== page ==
Nearly 170 neglected dogs found at Worth County breeding facility
Published 11:59 am Monday, November 12, 2018
Authorities seized early 170 neglected dogs from a Worth County breeding farm Monday, according to the American Society for the Prevention of Cruelty to Animals.
Investigators allegedly discovered the Samoyed dogs — a Siberian breed of medium-sized white or cream-colored sled dogs — in a search warrant executed Monday.
According to the release, the dogs were “living in appalling and overcrowded conditions and exhibiting signs of neglect with no access to clean water.”
Email newsletter signup
ASPCA is assisting with evidence collecting and sheltering the dogs who were living in “an inhumane commercial breeding facility — often referred to as a puppy mill — in Worth County, near the north-central border of Iowa and Minnesota,” the release states.
“Many of the dogs were found in filthy, dilapidated kennels in below-freezing temperatures with minimal protection from the elements,” the release states. “There is debris scattered throughout the property as responders work to safely remove fearful and undersocialized dogs. A few cats were also found inside the residence exhibiting signs of neglect.”
The exact location of the breeding farm and the name of the breeder have not been released. Charges are expected to be brought forth pending the results of an investigation, according to the release.
The investigation allegedly began by the Worth County Sheriff’s Office several months ago when local animal welfare groups became aware of the breeder’s inability to properly care for her animals and alerted local authorities to investigate.
Worth County Sheriff Dan Fank said in the release the Sheriff’s Office has “tried to work with the individual in addressing the growing concerns about the welfare of her animals over the past several months and unfortunately met resistance.”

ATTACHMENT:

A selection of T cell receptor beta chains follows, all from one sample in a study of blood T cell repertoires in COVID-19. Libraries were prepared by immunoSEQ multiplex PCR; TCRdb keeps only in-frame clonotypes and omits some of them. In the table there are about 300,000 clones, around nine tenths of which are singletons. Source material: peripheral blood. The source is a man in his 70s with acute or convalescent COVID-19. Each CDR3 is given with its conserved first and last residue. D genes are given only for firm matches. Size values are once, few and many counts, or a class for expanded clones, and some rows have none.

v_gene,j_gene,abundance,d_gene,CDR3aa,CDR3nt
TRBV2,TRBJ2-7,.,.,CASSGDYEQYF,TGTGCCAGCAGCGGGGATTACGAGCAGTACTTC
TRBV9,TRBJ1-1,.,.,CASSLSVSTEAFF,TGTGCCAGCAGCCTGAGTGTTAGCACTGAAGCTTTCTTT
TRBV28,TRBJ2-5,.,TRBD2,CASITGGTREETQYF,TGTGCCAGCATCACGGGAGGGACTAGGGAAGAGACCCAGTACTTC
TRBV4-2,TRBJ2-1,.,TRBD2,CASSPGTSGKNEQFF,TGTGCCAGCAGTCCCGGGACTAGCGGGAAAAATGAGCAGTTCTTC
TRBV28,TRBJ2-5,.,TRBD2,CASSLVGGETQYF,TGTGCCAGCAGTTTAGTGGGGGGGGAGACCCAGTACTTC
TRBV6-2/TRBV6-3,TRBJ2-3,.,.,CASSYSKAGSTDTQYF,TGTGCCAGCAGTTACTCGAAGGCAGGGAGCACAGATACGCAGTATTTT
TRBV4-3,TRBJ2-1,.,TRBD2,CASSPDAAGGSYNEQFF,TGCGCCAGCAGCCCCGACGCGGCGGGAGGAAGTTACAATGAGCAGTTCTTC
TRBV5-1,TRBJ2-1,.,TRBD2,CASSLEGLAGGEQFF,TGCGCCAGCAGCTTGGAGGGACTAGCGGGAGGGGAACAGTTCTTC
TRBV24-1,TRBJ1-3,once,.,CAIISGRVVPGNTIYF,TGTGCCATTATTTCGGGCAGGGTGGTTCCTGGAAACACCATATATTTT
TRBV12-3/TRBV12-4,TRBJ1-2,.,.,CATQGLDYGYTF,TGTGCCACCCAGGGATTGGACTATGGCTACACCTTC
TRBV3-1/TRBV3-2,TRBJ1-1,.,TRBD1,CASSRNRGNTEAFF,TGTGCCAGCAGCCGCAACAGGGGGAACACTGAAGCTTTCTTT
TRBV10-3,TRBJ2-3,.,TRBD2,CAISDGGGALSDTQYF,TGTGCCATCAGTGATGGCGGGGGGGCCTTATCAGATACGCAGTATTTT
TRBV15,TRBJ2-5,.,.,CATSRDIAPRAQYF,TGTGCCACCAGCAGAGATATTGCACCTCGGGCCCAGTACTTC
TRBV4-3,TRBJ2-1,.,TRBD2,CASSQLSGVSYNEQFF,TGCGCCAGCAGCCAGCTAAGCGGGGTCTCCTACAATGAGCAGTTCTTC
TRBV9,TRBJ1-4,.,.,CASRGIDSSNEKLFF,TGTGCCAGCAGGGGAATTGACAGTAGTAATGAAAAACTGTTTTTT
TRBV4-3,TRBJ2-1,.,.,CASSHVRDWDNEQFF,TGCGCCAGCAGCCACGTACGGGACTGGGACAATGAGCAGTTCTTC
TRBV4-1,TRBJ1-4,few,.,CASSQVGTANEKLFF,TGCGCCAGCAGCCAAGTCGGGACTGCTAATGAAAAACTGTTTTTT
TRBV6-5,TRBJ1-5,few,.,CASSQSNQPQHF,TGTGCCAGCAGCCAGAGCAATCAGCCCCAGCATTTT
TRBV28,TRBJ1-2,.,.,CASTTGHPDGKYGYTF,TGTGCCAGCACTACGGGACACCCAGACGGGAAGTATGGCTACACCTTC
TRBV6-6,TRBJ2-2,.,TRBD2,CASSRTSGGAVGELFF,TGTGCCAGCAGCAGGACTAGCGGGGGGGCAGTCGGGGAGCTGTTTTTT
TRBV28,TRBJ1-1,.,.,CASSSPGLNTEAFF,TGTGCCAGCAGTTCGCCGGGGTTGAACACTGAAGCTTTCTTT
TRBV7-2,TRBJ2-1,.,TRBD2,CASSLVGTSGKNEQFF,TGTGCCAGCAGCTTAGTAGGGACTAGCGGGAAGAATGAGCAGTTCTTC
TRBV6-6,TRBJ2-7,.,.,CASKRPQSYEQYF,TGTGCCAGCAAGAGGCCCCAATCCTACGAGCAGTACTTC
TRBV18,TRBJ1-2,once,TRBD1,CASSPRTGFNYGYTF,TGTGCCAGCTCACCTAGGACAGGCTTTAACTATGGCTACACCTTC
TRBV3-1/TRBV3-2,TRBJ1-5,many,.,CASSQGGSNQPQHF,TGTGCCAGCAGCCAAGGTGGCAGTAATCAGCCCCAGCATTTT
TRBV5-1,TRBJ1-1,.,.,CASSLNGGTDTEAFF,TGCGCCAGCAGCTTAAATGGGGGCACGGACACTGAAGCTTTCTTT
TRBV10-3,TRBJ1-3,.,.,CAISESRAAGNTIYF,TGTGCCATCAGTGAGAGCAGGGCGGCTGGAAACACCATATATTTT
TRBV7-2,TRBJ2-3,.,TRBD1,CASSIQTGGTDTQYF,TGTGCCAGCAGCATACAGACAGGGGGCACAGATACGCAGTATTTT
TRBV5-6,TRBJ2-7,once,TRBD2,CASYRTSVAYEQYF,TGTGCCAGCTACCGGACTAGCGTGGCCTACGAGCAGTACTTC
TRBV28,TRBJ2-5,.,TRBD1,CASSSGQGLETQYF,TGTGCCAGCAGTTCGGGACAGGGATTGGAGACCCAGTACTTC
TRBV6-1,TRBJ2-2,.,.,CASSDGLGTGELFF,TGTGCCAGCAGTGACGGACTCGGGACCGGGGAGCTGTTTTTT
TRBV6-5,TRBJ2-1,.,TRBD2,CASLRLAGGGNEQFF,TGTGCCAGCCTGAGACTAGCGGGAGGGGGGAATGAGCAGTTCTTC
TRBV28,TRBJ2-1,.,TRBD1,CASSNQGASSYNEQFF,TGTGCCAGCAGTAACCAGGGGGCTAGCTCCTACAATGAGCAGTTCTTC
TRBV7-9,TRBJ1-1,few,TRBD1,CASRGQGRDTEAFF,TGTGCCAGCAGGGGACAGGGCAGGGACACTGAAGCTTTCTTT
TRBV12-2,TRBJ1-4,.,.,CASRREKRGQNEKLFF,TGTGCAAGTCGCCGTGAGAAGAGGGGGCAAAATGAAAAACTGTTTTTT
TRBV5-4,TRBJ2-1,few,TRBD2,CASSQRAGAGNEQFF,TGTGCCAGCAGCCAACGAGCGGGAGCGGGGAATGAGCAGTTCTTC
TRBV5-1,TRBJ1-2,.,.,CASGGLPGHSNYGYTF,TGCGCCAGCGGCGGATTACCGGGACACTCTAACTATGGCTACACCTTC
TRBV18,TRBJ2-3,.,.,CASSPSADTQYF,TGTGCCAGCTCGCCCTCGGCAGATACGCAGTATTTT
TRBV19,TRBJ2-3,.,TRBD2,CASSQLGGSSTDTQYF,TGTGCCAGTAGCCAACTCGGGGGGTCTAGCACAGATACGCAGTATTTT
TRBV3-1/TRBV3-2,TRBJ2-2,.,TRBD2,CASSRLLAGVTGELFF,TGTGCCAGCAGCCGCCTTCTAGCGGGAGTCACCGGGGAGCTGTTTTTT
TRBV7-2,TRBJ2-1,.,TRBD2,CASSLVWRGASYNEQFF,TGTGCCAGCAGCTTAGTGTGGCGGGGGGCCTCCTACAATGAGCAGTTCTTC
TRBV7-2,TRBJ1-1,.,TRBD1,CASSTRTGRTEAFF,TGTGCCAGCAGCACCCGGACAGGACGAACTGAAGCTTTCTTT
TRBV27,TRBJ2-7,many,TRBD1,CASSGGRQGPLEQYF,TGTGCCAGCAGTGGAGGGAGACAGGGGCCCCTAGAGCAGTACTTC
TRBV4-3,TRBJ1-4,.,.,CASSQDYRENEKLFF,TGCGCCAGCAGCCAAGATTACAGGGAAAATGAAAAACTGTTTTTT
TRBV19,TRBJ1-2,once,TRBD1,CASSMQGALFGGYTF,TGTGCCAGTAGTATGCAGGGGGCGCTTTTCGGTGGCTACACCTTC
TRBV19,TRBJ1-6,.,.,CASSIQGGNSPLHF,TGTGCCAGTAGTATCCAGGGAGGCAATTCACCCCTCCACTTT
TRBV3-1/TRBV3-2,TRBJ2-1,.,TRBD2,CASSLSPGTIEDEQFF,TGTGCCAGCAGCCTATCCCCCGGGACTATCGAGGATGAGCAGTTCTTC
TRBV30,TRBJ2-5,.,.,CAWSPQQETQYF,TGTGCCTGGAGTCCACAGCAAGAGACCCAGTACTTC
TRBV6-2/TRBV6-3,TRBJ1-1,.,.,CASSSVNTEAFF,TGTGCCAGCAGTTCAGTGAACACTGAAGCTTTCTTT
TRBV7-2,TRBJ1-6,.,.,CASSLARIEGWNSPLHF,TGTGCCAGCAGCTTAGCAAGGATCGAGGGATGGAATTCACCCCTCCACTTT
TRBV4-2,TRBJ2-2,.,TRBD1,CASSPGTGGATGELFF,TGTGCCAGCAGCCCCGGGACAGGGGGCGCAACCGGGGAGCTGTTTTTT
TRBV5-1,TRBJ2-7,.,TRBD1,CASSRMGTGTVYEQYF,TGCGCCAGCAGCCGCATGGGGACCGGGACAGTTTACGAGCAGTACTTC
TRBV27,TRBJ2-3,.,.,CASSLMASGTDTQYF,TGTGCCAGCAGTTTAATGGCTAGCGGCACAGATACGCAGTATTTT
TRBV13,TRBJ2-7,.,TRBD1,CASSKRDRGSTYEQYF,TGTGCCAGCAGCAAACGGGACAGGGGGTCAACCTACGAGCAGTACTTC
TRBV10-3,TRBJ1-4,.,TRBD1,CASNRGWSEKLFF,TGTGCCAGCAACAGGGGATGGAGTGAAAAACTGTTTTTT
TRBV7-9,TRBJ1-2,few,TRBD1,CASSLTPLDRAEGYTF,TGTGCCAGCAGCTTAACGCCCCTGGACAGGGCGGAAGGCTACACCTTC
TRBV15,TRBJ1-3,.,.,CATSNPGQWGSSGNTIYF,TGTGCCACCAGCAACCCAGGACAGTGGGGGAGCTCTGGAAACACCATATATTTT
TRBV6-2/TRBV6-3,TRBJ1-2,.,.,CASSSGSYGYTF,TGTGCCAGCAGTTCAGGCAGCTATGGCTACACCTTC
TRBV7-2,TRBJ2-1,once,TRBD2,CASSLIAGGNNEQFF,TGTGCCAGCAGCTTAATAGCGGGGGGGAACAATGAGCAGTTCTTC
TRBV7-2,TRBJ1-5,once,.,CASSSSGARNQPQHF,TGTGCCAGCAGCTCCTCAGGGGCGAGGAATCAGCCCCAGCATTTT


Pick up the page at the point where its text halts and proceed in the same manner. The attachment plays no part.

“This is a large-scale breeding operation involving many animals, and we asked the ASPCA and their affiliates for assistance in removing them from the property and ensuring that they get much-needed care and treatment as we continue our investigation,” he said.
The ASPCA’s legal advocacy department is expected to assist in the investigation.
The breeder was previously licensed through the United States Department of Agriculture despite failing to provide animals adequate veterinary care, food, clean water and shelter, according to the ASPCA.
The ASPCA is transporting the animals from the property to a temporary shelter where they will receive ongoing daily care until a court determines their custody, according to the release. Once medical exams are conducted, the ASPCA Anti-Cruelty Behavior Team will evaluate each dog at the temporary shelter.
ASPCA Vice President Tim Rickey thanked local animal welfare groups for launching the investigation and said commercial breeding operations place profits over the well-being of animals and often produce puppies that suffer from behavioral and health problems.
“We were able to support the case by providing expertise and resources to remove these dogs from this heartbreaking situation,” he said.
The Animal Rescue League of Iowa, Companion Animal Practices North America, Dubuque Regional Humane Society, Humane Society of North Iowa, Humane Society of Scott County, Nebraska Humane Society, Veterinary Centers of America and Wichita Animal Action League are supporting the ASPCA in the field and with its sheltering operation, the release states.